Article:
Elk Grove celebrated it’s 19th annual Veterans Day Parade this past Monday on Veterans Day. Veterans were honored, celebrated and acknowledged by Elk Grovians and surrounding cities on this special day. Veterans Day is a national holiday and a day that we, as Americans, pay tribute to our country’s heroes. Most of these heroes live quietly amongst us, not expecting anything in return for their lives and time that they have sacrificed for us. This is the day we recognize and salute them for their intense bravery and wholehearted selflessness, so that we can all enjoy the freedoms we have in America.
Elk Grove was honored to pay tribute to our veterans on this 19th year of celebrating with a grand parade, sponsored by the American Legion Post 233. This year typically would have been the 20th year of the parade, but due to the poor air quality this time last year from the Paradise fires, Elk Grove had to cancel last year’s event.
Hundreds of Elk Grovians and surrounding towns attended the opening ceremony that commenced at 10am in the parking lot of the Elk Grove Shopping Center on Elk Grove-Florin Road. The parade started at 11am and ended at the Elk Grove Regional Park with a picnic for all who participated. Hot dogs, chips and sodas were served to veterans and participants. Later that evening, the American Legion Post 233 held a dinner party for all veterans at the Elk’s Lodge.
The History of Veterans Day
The Veterans Day Parade in Elk Grove was intentionally scheduled at 11:00 am on 11-11-19, as November 11 marks the day that our country remembers the end of World War 1.
Veterans Day was formerly known as Armistice Day which was made official on November 11, 1918. Armistice Day was commemorated every year on November 11 to mark the armistice that was signed between the Allies of World War 1 and Germany at Compeiegne, France for the cessation of hostilities on the Western Front of World War 1, which took effect at 11 o’clock in the morning , the eleventh hour of the eleventh month of 1918.
In 1954, at the urging of U.S. veterans organizations, Armistice Day was renamed Veterans Day which celebrates the service of all U.S. military veterans. This became a day to honor all American veterans of all wars. Veterans Day gives Americans the opportunity to celebrate the bravery and sacrifice of all U.S. veterans throughout history.
Our Local Heroes from World War 2
Elk Grovians were especially honored to be in the presence of some of our World War 2 heroes. These are the men and women who fought and survived the war, and live to tell their personal stories, filled with horrifying details, that only a brave soul could endure.
Ernie Costa, Maureen Gabriel, Leonard Kovar, Don Gut and Sadie Moles (in photos below) are some of our local heroes from World War 2, the global war that lasted from 1939 to 1945.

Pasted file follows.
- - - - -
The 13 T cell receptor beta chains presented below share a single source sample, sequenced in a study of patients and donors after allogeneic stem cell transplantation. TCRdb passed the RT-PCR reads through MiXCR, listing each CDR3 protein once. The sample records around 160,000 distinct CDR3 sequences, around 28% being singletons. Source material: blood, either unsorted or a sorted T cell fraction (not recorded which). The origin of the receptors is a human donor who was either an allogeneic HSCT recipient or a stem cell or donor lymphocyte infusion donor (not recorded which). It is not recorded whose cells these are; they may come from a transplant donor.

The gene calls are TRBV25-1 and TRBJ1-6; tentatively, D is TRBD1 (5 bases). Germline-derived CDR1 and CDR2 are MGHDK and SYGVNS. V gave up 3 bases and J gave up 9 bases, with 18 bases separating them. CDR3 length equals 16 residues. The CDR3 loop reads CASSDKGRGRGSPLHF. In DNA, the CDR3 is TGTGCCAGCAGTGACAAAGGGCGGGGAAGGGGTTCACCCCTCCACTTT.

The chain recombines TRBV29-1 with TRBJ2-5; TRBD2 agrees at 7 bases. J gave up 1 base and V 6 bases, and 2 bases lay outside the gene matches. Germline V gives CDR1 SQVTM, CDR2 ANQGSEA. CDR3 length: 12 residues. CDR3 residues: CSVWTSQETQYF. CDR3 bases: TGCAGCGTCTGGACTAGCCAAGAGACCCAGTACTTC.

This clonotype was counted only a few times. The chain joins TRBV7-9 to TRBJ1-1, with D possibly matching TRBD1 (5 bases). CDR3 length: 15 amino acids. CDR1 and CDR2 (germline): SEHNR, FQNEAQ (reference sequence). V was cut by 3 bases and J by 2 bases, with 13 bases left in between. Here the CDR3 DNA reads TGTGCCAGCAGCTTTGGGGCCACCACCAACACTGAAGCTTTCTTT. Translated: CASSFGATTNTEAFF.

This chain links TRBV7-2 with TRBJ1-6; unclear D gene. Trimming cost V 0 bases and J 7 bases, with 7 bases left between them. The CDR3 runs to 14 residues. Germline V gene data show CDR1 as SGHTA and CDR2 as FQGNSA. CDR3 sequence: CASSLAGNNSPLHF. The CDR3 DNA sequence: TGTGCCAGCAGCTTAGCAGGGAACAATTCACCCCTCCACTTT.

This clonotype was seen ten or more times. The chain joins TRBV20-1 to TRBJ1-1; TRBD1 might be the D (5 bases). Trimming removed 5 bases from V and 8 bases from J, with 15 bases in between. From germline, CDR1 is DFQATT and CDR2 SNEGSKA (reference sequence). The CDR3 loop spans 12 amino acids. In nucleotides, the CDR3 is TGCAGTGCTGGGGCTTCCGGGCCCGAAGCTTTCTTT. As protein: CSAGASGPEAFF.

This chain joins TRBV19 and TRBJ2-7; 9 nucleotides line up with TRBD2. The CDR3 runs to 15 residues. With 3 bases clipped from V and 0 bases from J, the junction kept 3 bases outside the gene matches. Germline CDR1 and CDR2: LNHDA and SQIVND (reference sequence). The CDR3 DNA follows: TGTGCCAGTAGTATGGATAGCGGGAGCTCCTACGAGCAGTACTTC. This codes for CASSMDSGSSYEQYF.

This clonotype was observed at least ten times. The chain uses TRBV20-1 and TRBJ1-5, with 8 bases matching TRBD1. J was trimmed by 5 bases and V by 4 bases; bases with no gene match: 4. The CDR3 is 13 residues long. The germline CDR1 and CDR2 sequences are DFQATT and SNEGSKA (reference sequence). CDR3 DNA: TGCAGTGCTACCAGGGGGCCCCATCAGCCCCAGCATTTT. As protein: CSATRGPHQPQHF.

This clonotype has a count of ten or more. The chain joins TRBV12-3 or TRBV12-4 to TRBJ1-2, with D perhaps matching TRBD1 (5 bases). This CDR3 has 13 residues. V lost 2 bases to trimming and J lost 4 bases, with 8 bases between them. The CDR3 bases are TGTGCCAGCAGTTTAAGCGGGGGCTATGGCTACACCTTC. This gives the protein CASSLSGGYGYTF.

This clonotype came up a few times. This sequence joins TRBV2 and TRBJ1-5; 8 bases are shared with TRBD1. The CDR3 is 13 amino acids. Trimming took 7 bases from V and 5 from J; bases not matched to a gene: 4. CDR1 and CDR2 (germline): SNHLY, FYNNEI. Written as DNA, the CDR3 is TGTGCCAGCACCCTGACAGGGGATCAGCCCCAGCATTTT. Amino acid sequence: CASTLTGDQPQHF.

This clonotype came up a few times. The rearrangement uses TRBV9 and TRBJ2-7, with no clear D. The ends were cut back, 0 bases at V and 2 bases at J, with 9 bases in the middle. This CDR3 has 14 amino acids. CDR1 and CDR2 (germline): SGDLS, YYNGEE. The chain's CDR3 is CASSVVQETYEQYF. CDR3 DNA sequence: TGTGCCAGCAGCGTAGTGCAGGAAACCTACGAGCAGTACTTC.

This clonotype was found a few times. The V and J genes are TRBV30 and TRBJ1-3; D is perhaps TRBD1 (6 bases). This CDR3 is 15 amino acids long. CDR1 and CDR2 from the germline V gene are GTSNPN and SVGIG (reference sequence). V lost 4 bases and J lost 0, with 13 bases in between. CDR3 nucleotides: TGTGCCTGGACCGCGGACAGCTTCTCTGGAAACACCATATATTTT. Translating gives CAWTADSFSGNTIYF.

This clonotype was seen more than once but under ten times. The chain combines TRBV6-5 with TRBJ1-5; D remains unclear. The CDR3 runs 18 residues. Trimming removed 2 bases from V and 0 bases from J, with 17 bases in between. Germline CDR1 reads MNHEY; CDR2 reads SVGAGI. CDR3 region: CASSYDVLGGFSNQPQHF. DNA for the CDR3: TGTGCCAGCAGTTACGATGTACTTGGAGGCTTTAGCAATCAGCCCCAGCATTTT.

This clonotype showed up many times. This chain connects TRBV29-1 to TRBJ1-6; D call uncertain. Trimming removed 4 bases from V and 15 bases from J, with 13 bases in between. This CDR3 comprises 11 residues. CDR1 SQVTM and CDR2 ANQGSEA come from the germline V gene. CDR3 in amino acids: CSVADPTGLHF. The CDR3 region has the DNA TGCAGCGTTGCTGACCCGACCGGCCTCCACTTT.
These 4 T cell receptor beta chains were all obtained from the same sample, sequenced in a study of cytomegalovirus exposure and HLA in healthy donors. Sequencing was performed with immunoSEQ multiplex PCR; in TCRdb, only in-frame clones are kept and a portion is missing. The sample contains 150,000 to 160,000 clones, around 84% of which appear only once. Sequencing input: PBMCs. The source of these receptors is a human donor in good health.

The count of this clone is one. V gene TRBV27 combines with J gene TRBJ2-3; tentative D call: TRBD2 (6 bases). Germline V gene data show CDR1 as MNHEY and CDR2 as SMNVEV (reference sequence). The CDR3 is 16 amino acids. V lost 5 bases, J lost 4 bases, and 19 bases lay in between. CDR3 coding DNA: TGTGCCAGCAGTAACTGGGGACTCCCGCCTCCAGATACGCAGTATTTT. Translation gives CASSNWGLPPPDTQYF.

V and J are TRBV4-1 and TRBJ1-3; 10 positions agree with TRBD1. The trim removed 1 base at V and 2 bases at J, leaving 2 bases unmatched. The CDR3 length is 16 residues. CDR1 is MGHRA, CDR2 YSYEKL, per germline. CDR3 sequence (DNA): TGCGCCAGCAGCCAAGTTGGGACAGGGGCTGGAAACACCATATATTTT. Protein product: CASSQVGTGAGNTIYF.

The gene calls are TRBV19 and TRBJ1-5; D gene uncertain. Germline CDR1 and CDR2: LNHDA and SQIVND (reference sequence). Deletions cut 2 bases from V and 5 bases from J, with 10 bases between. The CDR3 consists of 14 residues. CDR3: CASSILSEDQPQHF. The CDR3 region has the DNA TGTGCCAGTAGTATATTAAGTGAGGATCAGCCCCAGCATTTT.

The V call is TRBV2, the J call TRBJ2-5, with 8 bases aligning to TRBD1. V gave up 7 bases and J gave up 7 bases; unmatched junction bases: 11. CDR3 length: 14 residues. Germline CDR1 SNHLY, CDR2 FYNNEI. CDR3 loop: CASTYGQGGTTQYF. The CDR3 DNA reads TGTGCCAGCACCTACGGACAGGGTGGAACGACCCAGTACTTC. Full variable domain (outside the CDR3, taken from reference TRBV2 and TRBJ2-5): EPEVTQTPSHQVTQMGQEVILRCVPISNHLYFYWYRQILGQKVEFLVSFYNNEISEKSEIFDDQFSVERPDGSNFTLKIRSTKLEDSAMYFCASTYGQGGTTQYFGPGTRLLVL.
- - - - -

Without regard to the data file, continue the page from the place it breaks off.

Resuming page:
Ernie Costa served as a U.S. Navy Coastguard for 38 years. During World War 2, his ship was torpedoed into the Atlantic Ocean. Ernie survived the freezing temperatures of the Atlantic for a terrifying period of 10 minutes until he was rescued. 10 more of minutes of being in this part of the ocean would have been deadly, but Ernie survived to tell his stories of fighting for America’s freedom.
Maureen Gabriel, a Navy veteran was stationed at the San Francisco Navy Shipyard in 1946 during World War 2. Maureen is a 31 year Elk Grove resident and turned 100 years old this year. She and fellow veteran Elena Gamboa were appointed Grand Marshall at the parade.
Leonard Kovar, a 97 year old veteran, was a prisoner of war in Germany during World War 2. His army air force plane was shot down from 27,000 feet into a forest of enemy territory. For 3 days, Leonard evaded the Germans until he was captured and then became a prisoner of war for 3 months. He has written a book, currently sold on Amazon, called “Prisoner of War, How I Survived” where he depicts a detailed account of his terrifying journey and brave survival through his compelling saga as a prisoner of war in Nazi Germany.
Navy veteran Don Gut fought in World War 2. He was in charge of shooting the torpedoes aboard his ship to fight against the German submarines. Don is An Elk Grove resident who generously shares his personal stories of the war and on being a proud American soldier.
Sadie Moles was born a prisoner of war in World War 2 in the Santa Tomas Internment Camp in the Philippines. This camp is also known as the Manila Internment Camp, which was the largest of all camps in the Philippines, in which the Japanese interned enemy civilians, mostly Americans. Sadie lives to tell of her personal story and experience as a prisoner of war baby in World War 2.
The Veterans Parade
The opening ceremony began with the Pledge of Allegiance and the National Anthem, followed by speeches honoring all our veterans. Maureen Gabriel and Elena Gamboa were appointed Grand Marshalls and were recognized as our brave women veterans. The parade began with cars from the 1930’s to the 1960’s decorated with America flags and American pride. Veterans and their families drove in open convertibles waving out to large crowds, who gathered all over the sidewalks of Elk Grove-Florin in eager anticipation to see our heroes and heroines in person. Elk Grove’s school marching bands performed and entertained the crowds, as they marched in the parade. Consumnes Oaks High, Pleasant Grove High, Franklin High, Valley High were among the many excellent marching bands who participated. Boys Scout troops and Girl Scout troops supported and participated, along with other organizations such as the American Legion Auxiliary Club. Elk Grove’s mayor Steve Ly walked the parade, took photos with veterans and passed out flags to the public. This was a day for veterans to take pride in all that they have done for our country and a day for all Americans to express gratitude to our veterans. The Veterans Day Parade in Elk Grove was a day for everyone in the community to celebrate and be celebrated.